Where Religion Came From

"Church! Huh! What Is It Good For?" part 1

In 1970, in the midst of the Vietnam war, Edwin Starr made the charts with a protest song: “War (What is it Good For?)” “Absolutely nothing,” was the song’s answer.

“Church” – or any sort of faith congregation: synagogue, mosque, temple, sangha, vihara – actually is good for quite a lot, though it turns out religion and war have a shared origin.

As Starhawk said:
“Somewhere, there are people to whom we can speak with passion without having the words catch in our throats. Somewhere a circle of hands will open to receive us, eyes will light up as we enter, voices will celebrate with us whenever we come into our power.”
Don’t we need that? In these times of political turmoil, of social conflict and apparent chaos in our national government, we need more than ever a way to come together so that “I” can become “we”; “me” can become “us.” We are wired to have this need.

I want to look today at where this need came from – so we can understand it better. Religion was an adaptation to the conditions of early humans. But how adaptive is religion to modern conditions? The role of religion in modern society is problematic. Let’s ask whether there is a better way to adapt our wiring to modern conditions so we have more faith and more community and less war and conflict.

Part One: Where Religion Came From

The emergence of coherent society begins with reciprocal altruism. My survival chances were enhanced if I did favors for associates who would later do favors for me – although, if I went too far, allowed myself to be taken advantage of by doing favors for associates who would never reciprocate, then my survival odds diminished. In order for a reciprocity system to work, we had to have brains “capable of carefully tracking the behavior of the other organisms with which [we] interact.” (W. Irons) So there was selective pressure to develop the capacity to track and remember others’ behavior.

A second force in the emergence of society was the need for groups to cooperate in order to out-compete other groups. Bands of primates, generally males, competed violently with other bands for food, for territory, for access to females. We see that going on in chimps today – and on campuses. This group-group competition was a powerful force driving us toward formation of larger and better-united groups. Social cohesion required rules, and some method of communicating and enforcing them – keeping most of the members more-or-less in line most of the time. These selective pressures turned our ancestors into the sorts of beings with a facility for learning moral rules.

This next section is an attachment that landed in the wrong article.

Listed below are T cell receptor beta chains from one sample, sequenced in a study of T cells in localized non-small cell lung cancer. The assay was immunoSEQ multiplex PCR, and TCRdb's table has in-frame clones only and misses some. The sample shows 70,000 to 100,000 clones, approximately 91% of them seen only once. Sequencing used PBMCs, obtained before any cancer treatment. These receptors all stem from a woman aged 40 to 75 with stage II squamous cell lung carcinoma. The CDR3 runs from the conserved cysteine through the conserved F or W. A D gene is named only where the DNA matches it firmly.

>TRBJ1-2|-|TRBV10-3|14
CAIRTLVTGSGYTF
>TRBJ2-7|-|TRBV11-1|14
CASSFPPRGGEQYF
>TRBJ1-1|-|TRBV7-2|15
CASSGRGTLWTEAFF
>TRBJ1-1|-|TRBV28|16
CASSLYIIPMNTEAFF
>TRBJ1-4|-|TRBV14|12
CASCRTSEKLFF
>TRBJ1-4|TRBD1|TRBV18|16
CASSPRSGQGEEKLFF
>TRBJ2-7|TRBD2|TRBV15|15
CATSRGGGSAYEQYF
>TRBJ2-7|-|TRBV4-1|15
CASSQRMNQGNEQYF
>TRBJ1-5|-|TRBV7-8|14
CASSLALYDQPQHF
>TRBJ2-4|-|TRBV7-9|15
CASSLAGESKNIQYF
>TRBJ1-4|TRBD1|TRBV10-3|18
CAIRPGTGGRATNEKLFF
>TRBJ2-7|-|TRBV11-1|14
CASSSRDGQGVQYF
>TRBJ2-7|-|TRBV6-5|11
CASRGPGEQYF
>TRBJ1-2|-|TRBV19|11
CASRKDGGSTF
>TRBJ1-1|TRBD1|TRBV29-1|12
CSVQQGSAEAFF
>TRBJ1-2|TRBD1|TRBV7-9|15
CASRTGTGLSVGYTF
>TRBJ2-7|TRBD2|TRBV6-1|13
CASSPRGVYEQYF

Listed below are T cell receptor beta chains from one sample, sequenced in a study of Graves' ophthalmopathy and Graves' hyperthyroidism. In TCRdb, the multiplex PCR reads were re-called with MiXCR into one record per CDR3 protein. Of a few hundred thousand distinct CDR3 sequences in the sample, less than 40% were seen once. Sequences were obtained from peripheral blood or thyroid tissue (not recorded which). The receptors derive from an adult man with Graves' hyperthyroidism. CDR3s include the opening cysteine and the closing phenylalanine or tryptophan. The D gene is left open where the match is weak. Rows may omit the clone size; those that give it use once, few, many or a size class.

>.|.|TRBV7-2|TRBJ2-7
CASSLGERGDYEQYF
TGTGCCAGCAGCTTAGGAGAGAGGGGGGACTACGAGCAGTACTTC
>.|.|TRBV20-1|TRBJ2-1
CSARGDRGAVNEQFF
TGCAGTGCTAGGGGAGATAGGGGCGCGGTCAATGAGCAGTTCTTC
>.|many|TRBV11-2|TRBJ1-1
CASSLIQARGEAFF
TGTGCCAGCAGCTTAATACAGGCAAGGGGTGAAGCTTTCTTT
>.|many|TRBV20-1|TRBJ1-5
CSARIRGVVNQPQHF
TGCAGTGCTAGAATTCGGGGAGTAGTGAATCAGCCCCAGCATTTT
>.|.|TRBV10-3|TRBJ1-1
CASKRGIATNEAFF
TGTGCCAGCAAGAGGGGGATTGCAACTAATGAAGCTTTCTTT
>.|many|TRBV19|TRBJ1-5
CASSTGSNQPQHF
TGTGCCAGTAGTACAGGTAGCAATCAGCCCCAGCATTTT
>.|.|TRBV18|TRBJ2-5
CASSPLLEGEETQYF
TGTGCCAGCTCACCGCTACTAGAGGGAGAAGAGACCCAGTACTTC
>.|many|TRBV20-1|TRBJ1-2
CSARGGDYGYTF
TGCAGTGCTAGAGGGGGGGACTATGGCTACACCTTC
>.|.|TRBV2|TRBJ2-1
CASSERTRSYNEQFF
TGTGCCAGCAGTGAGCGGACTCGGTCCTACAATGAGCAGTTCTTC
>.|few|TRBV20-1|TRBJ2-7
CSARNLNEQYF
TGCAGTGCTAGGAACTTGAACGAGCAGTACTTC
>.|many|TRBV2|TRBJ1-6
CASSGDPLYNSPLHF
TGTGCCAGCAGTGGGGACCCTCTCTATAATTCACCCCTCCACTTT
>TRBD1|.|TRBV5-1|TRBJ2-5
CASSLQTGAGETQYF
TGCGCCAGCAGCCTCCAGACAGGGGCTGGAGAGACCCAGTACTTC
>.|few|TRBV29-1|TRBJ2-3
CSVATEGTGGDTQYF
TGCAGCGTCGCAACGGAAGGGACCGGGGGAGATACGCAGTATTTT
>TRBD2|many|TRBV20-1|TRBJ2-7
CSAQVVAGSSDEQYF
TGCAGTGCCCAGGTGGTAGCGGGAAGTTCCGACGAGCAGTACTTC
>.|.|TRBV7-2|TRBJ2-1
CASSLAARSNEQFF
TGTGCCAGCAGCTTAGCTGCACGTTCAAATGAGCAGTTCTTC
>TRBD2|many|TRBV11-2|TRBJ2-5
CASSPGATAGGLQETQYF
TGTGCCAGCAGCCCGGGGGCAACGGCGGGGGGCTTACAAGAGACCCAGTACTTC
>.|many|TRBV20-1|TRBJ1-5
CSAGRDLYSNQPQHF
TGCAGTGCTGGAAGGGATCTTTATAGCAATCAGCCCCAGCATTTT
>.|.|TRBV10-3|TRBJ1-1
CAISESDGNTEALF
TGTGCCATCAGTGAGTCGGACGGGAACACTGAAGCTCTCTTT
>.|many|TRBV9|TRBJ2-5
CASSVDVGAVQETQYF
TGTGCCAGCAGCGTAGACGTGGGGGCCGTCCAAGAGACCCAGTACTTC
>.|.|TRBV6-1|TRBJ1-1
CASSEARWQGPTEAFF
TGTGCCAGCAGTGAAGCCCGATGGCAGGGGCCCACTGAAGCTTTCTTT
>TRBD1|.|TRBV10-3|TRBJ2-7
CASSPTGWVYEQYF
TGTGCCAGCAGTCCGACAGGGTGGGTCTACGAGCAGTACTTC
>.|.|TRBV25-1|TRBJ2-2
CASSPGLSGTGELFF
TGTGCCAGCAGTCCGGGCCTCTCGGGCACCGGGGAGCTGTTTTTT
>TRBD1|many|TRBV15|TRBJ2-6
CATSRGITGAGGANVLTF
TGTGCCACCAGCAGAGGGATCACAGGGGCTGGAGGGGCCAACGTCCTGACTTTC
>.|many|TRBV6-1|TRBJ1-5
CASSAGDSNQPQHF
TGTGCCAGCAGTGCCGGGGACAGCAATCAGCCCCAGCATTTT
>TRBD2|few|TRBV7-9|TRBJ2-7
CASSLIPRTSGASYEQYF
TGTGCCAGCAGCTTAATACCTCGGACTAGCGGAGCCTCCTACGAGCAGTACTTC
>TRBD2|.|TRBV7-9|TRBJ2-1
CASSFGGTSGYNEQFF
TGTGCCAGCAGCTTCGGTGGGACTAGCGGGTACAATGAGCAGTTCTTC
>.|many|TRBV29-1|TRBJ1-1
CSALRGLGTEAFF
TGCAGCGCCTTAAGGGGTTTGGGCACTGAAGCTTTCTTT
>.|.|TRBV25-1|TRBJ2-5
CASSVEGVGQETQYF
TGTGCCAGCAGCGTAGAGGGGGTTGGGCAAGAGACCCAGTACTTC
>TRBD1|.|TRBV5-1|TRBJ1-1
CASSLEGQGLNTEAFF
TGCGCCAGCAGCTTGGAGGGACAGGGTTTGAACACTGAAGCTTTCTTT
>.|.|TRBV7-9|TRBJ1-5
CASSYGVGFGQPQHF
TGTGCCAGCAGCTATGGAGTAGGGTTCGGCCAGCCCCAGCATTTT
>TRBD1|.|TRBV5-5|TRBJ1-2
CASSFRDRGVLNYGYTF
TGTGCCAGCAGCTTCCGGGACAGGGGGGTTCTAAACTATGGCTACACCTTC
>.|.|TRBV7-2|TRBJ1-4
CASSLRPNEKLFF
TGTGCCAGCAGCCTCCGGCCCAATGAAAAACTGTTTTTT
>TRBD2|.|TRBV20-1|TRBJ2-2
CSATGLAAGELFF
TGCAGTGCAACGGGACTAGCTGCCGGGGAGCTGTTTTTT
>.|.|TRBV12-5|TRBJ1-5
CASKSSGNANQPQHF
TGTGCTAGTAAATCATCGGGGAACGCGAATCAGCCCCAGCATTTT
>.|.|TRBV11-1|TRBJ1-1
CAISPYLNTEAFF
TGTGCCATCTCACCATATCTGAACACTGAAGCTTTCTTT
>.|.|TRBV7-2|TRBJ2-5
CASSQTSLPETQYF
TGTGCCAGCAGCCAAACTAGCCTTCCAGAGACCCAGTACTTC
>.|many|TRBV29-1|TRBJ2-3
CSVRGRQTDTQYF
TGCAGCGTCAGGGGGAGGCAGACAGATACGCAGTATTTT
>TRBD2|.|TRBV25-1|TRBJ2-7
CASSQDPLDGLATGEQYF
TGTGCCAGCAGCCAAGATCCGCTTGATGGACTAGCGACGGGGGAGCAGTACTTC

Reciprocal altruism gradually turned into a system of moral rules. Language allowed us to keep tabs on more and more of each other, which let us maintain a larger group, which allowed a more cohesive and larger fighting force and a better chance of defeating rival groups. Our ancestors learned a technique that we readily recognize and still use, though sometimes we say we don't like it: we call it gossip. Our ancestors met in small groups to monitor others' behavior and moralize about it.

Gossip emerged among early humans because it worked. It tracked who was trustworthy, reinforced the social ties of the gossipers, and strengthened the moral rules of the tribe. There are solid evolutionary reasons why we humans are attracted to gossiping. It’s a part of the system of maintaining the social order.

There is, however, a limit to how far gossip can go. Researchers find that moral rules reinforced through gossip can maintain unity up to about 150 members. Indeed, gossip magazines today maintain a list of no more than 150 celebrities that they keep up with the gossip about. More than that, and it’s too much to keep up with – the gossip just doesn’t pull us in. Larger groups need to be held together with something else. That's where religion comes in.

Religion facilitates cooperation among a group's members by serving to reinforce commitments to each other in a recognizable way. Participating in a group's rituals psychologically reinforces your actual commitment to the group and also lets the group know you're committed to them.
“participation in a ritual tends to alter individuals' brain states and to cause them to feel emotions of identity with a group more strongly and to hold this feeling more firmly in memory.” (Eugene Aquili, The Spectrum of Ritual, 1979)
Reciting and listening to sacred stories works the same way: it bonds us to the group with which we share the story.

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This is Part 1 of 3 of "Church! Huh! What Is It Good For?"
See also
Part 2: Religion and Social Health
Part 3: Evolving Religion

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